Today's post is my attempt to combine something for World Oceans Day with The Crustacean Society meeting.
Plastic is everywhere, including the oceans. While the "great garbage patch" may be an exaggeration (as Miriam Goldstein has repeatedly told us), ships are estimated to dump about 6 and a half million tons of plastics into the ocean annually.
While people have realized the negative effects of plastics on vertebrates for some time, due to some horrendous pictures of animals laden down or entangled with plastics, the effects on invertebrates aren't as clear. Could they mistake plastics for food and ingest them? And if they did... then what?
Murray and Cowie examined the stomachs of 120 lobsters, captured off the coast of Scotland. (Not a task I envy them). Fully 100 had plastic in their stomachs, usually some ball of plastic filaments.
There seems to be a size factor at work here somehow. The larger animals were less likely to have plastic in their stomach. Whether this is a function of pure digestion - the plastic is easier to pass - or behaviour (the animals are better able to discriminate or sort plastic, or avoid it for some other reason) isn't clear yet.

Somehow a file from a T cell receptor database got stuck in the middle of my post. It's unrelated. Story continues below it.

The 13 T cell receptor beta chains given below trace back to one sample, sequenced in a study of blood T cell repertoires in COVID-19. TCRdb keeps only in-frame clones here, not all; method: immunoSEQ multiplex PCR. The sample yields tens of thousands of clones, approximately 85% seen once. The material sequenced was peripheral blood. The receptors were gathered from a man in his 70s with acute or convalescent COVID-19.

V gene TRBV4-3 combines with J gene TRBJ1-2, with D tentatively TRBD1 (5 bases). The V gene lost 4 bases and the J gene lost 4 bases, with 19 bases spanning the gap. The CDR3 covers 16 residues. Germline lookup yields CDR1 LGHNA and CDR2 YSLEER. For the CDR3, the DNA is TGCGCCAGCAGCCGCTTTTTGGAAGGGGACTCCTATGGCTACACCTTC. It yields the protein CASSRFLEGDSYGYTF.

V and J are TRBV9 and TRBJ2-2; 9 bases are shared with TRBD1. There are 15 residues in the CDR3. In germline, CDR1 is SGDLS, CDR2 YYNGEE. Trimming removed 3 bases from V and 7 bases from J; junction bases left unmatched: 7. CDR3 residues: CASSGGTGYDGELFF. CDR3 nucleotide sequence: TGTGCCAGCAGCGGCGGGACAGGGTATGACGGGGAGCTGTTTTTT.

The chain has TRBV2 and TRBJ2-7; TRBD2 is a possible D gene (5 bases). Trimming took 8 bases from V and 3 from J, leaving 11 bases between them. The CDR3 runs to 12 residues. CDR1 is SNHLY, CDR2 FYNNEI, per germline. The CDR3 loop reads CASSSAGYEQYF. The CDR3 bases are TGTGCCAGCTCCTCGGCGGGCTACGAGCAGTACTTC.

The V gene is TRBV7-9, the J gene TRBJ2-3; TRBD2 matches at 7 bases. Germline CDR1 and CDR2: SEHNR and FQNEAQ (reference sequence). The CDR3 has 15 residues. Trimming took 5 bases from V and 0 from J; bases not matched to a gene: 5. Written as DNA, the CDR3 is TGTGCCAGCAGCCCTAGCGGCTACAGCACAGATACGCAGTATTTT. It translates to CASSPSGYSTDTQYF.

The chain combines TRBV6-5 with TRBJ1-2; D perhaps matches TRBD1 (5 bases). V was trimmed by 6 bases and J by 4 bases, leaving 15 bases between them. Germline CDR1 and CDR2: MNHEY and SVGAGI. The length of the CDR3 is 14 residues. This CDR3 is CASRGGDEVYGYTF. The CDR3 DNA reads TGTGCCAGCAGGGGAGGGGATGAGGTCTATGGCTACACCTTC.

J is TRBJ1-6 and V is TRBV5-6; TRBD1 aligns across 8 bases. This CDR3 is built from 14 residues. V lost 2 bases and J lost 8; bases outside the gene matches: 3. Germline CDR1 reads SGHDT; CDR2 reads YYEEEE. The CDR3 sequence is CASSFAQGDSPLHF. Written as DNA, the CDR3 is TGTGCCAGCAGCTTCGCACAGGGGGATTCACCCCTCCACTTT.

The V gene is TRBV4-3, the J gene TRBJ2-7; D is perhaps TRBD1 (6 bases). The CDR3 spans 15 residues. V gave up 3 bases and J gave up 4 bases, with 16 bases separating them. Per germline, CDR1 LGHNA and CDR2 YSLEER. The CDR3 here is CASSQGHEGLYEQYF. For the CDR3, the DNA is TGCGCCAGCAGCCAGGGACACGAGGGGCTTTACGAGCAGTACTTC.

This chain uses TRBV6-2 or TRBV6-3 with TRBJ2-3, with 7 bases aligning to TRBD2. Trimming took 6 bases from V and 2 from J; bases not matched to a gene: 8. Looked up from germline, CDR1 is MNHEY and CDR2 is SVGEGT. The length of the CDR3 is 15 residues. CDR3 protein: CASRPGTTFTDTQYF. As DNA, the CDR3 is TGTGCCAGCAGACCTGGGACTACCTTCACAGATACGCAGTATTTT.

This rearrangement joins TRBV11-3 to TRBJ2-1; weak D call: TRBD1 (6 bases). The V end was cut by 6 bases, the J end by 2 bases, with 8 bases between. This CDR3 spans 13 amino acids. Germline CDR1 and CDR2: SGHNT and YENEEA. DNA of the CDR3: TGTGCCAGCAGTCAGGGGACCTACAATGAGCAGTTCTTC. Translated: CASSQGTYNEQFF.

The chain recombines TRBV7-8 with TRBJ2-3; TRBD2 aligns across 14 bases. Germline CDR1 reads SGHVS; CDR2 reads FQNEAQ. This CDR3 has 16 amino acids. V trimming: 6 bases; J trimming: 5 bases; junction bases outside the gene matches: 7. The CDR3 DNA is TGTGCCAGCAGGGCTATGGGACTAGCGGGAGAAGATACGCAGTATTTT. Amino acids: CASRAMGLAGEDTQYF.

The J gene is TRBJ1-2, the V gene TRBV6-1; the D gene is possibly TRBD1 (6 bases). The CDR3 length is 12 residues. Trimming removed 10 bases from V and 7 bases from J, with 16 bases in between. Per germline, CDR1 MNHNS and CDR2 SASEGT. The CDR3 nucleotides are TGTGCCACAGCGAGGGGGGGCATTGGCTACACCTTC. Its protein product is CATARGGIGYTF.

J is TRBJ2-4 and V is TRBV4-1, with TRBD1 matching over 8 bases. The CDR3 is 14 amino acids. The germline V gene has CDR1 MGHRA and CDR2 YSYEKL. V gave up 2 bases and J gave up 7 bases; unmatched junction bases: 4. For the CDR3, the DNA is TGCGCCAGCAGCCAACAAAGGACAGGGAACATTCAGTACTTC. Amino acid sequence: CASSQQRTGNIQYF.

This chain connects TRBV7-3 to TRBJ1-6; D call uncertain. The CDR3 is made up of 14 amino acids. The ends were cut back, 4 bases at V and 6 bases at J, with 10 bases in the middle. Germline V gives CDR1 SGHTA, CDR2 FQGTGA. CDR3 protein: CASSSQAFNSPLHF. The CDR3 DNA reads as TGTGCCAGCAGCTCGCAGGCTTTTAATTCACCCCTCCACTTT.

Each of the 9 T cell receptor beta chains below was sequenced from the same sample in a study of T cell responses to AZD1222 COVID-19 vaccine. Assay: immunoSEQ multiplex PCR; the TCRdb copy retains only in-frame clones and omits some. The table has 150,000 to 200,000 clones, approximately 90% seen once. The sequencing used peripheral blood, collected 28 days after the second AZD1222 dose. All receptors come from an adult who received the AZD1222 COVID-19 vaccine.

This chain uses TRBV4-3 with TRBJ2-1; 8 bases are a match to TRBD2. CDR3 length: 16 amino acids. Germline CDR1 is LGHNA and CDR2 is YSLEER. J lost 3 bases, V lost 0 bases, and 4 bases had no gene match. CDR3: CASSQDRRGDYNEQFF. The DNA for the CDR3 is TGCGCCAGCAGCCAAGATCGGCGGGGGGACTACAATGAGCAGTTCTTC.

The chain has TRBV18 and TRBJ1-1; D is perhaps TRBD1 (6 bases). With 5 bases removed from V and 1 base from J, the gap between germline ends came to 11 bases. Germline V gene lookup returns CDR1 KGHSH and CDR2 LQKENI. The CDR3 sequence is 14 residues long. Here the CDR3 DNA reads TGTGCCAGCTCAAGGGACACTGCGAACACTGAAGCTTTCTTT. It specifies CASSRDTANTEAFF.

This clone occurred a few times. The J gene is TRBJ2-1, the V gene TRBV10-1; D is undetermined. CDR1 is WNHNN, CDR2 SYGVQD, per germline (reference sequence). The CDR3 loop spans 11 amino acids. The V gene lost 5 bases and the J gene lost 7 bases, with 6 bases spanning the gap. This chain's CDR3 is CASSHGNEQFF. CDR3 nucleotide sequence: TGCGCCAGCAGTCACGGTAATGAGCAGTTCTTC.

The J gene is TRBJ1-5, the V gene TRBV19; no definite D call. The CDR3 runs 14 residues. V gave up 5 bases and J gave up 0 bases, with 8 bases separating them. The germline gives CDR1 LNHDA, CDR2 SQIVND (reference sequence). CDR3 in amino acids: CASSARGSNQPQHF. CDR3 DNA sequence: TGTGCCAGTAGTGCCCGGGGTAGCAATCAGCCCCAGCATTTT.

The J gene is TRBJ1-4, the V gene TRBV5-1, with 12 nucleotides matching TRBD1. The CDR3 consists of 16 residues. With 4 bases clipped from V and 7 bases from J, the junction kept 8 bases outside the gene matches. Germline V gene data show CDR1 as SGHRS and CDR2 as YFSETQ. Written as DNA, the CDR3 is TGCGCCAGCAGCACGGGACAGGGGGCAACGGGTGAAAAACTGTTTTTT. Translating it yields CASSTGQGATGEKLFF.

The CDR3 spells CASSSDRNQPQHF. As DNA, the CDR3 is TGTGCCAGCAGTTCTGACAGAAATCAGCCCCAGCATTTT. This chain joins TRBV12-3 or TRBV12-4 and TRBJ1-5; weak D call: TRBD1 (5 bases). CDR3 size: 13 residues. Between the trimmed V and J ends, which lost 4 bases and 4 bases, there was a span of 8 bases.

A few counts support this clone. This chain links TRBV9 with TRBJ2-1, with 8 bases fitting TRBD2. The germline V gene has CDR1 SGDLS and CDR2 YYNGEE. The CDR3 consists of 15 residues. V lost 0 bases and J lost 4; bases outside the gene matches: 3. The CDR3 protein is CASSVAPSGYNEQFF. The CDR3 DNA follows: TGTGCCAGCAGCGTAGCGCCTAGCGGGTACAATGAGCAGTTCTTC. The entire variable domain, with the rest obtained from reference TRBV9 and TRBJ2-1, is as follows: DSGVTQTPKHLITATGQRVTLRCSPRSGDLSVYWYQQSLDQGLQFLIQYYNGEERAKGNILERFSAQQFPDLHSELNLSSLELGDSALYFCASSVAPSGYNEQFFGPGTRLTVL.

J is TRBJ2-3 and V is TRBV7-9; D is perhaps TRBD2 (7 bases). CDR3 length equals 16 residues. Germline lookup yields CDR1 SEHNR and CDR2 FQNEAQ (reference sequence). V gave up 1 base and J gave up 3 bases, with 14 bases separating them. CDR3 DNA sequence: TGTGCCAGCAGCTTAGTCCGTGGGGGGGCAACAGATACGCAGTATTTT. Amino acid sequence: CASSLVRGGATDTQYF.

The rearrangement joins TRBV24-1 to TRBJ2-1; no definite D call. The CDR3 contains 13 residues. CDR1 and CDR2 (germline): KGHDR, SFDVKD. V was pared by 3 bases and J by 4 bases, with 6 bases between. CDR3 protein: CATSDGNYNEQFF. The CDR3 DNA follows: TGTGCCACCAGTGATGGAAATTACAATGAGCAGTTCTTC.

The authors also found that animals that had just molted were unlikely to have plastic in their stomachs. This is probably due to the fact that when the animal sheds its exoskeleton, it also sort of sheds its gut (or part of it, at least). To be honest, I am not sure how they do that.
Murray F, Cowie PR. 2011. Plastic contamination in the decapod crustacean Nephrops norvegicus (Linnaeus, 1758). Marine Pollution Bulletin: In press. 10.1016/j.marpolbul.2011.03.032
Photo by caruba on Flickr; used under a Creative Commons license.